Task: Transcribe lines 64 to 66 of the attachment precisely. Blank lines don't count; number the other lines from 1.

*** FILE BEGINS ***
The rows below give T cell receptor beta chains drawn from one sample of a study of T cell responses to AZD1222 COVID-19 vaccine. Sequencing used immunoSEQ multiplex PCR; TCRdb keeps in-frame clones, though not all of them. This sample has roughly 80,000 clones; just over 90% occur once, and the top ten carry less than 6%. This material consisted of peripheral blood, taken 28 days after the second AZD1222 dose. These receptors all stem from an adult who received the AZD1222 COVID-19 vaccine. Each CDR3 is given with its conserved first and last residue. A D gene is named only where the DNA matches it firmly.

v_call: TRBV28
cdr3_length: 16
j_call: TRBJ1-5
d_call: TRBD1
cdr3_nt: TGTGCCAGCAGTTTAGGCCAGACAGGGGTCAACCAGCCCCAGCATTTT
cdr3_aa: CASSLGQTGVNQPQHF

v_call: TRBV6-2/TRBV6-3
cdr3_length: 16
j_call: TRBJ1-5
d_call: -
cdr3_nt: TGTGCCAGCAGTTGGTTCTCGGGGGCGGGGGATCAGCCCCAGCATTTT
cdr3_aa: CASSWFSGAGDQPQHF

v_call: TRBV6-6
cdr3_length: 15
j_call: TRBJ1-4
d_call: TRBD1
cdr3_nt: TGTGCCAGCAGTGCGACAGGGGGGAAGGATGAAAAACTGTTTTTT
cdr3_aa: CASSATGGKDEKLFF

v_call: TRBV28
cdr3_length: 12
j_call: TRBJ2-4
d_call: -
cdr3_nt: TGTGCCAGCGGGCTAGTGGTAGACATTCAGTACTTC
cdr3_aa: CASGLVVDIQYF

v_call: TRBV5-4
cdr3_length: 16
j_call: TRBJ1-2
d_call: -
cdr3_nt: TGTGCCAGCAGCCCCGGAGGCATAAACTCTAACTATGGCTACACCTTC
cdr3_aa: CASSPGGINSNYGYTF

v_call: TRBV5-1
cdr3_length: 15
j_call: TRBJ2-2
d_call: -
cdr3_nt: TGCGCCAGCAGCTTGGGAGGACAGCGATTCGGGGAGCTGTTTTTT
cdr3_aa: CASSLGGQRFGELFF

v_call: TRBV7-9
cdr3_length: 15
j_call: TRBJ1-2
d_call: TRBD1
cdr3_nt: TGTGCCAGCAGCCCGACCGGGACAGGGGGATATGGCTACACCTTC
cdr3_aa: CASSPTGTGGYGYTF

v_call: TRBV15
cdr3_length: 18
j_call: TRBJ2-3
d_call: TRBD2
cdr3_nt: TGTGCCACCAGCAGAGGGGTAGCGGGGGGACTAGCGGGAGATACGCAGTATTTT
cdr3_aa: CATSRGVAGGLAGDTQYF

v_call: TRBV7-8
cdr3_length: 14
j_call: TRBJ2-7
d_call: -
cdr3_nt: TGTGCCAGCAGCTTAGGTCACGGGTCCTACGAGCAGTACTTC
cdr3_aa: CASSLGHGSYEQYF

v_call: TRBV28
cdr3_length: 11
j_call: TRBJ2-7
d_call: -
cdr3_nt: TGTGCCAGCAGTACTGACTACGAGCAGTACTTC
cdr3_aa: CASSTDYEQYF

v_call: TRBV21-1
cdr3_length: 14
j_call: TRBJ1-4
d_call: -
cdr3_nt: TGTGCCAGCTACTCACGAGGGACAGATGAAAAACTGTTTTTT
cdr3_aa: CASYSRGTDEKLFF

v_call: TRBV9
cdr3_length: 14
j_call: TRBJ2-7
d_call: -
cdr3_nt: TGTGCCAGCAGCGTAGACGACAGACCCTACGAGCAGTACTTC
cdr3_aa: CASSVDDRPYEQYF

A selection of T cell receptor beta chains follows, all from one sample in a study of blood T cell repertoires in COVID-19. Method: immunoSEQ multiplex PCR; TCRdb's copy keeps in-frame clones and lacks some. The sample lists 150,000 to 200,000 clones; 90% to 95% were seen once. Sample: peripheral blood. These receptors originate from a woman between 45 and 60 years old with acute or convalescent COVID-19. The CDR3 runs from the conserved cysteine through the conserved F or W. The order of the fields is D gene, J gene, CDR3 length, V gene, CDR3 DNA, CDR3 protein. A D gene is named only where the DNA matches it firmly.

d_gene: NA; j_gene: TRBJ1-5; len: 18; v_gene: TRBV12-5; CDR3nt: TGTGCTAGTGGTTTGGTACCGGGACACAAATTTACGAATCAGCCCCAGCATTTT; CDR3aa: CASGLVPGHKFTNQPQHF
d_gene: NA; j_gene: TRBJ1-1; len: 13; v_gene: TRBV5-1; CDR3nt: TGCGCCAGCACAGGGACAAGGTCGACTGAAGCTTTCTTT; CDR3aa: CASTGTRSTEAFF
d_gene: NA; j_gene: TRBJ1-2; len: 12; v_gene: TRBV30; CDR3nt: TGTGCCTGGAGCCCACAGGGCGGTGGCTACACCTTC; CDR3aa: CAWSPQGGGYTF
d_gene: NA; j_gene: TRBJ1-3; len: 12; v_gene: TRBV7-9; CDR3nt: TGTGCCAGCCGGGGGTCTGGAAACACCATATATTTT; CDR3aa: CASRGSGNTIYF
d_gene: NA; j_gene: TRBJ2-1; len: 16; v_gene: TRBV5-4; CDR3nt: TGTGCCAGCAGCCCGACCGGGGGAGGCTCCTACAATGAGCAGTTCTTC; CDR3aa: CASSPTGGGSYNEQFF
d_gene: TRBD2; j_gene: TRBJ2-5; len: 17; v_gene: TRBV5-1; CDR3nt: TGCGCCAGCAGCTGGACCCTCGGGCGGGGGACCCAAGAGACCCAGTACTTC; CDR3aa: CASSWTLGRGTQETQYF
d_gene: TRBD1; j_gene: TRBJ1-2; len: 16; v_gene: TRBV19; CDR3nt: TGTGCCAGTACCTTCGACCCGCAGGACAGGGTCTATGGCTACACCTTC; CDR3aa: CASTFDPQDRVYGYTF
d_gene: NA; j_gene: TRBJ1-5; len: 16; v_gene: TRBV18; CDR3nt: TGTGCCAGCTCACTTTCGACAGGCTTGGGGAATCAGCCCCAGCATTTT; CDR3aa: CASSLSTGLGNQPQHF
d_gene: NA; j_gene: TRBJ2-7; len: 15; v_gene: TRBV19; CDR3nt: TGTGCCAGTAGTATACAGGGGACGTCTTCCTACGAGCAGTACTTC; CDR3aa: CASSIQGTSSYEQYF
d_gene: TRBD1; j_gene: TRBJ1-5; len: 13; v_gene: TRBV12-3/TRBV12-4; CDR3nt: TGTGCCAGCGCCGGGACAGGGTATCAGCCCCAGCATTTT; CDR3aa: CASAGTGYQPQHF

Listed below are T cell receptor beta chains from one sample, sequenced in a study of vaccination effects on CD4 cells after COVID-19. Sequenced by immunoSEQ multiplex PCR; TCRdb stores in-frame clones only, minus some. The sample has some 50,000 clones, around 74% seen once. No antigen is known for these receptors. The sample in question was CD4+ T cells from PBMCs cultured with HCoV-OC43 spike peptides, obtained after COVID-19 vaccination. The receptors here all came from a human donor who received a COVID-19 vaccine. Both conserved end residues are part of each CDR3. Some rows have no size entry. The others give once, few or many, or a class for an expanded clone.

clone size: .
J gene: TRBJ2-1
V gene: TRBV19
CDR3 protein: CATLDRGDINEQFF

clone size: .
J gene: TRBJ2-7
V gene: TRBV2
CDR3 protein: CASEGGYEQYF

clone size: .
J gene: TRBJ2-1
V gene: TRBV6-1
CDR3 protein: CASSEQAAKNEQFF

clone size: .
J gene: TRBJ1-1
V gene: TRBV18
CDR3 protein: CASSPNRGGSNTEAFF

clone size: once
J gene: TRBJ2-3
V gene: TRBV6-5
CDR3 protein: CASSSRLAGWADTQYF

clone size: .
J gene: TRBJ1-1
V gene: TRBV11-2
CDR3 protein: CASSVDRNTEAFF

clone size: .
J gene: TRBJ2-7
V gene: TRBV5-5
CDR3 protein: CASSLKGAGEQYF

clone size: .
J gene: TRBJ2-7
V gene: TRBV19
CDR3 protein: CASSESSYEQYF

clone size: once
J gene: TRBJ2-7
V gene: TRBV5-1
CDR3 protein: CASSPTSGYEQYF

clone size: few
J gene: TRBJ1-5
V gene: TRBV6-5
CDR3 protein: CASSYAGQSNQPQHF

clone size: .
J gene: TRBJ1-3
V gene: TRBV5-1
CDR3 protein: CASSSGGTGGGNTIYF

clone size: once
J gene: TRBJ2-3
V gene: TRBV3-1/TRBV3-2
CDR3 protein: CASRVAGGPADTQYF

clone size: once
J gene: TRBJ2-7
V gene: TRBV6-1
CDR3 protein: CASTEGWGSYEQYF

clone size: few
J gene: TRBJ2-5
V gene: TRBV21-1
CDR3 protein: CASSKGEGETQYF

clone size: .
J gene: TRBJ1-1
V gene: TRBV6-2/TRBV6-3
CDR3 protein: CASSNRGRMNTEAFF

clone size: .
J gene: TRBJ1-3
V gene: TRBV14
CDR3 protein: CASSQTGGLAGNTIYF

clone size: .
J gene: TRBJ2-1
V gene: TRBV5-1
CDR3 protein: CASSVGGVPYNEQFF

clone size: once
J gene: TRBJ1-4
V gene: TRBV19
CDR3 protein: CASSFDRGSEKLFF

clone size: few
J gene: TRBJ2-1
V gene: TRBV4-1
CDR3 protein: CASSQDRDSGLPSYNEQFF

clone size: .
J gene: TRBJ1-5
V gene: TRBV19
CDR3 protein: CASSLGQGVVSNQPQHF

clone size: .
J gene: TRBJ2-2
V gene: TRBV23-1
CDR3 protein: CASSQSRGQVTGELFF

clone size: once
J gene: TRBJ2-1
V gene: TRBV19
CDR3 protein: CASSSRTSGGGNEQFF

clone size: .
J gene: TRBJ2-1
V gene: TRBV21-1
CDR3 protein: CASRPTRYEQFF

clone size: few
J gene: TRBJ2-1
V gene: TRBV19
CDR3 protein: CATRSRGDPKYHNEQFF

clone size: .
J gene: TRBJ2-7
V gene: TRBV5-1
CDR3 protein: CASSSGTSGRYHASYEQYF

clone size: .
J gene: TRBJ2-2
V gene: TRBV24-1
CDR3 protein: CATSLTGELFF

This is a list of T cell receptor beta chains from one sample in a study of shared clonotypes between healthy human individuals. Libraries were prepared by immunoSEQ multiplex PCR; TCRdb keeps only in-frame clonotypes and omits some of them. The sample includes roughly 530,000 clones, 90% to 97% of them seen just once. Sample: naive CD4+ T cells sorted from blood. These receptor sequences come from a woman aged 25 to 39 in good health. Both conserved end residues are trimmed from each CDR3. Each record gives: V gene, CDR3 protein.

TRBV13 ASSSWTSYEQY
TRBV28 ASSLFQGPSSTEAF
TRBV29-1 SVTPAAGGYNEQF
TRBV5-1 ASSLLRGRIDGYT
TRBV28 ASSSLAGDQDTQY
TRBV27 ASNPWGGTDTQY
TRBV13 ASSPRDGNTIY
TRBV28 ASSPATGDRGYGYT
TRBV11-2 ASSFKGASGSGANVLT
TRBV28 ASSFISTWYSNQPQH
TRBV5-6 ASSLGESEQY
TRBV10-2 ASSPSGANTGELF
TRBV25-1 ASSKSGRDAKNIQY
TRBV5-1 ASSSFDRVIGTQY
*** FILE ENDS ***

j_call: TRBJ1-4
d_call: -
cdr3_nt: TGTGCCAGCTACTCACGAGGGACAGATGAAAAACTGTTTTTT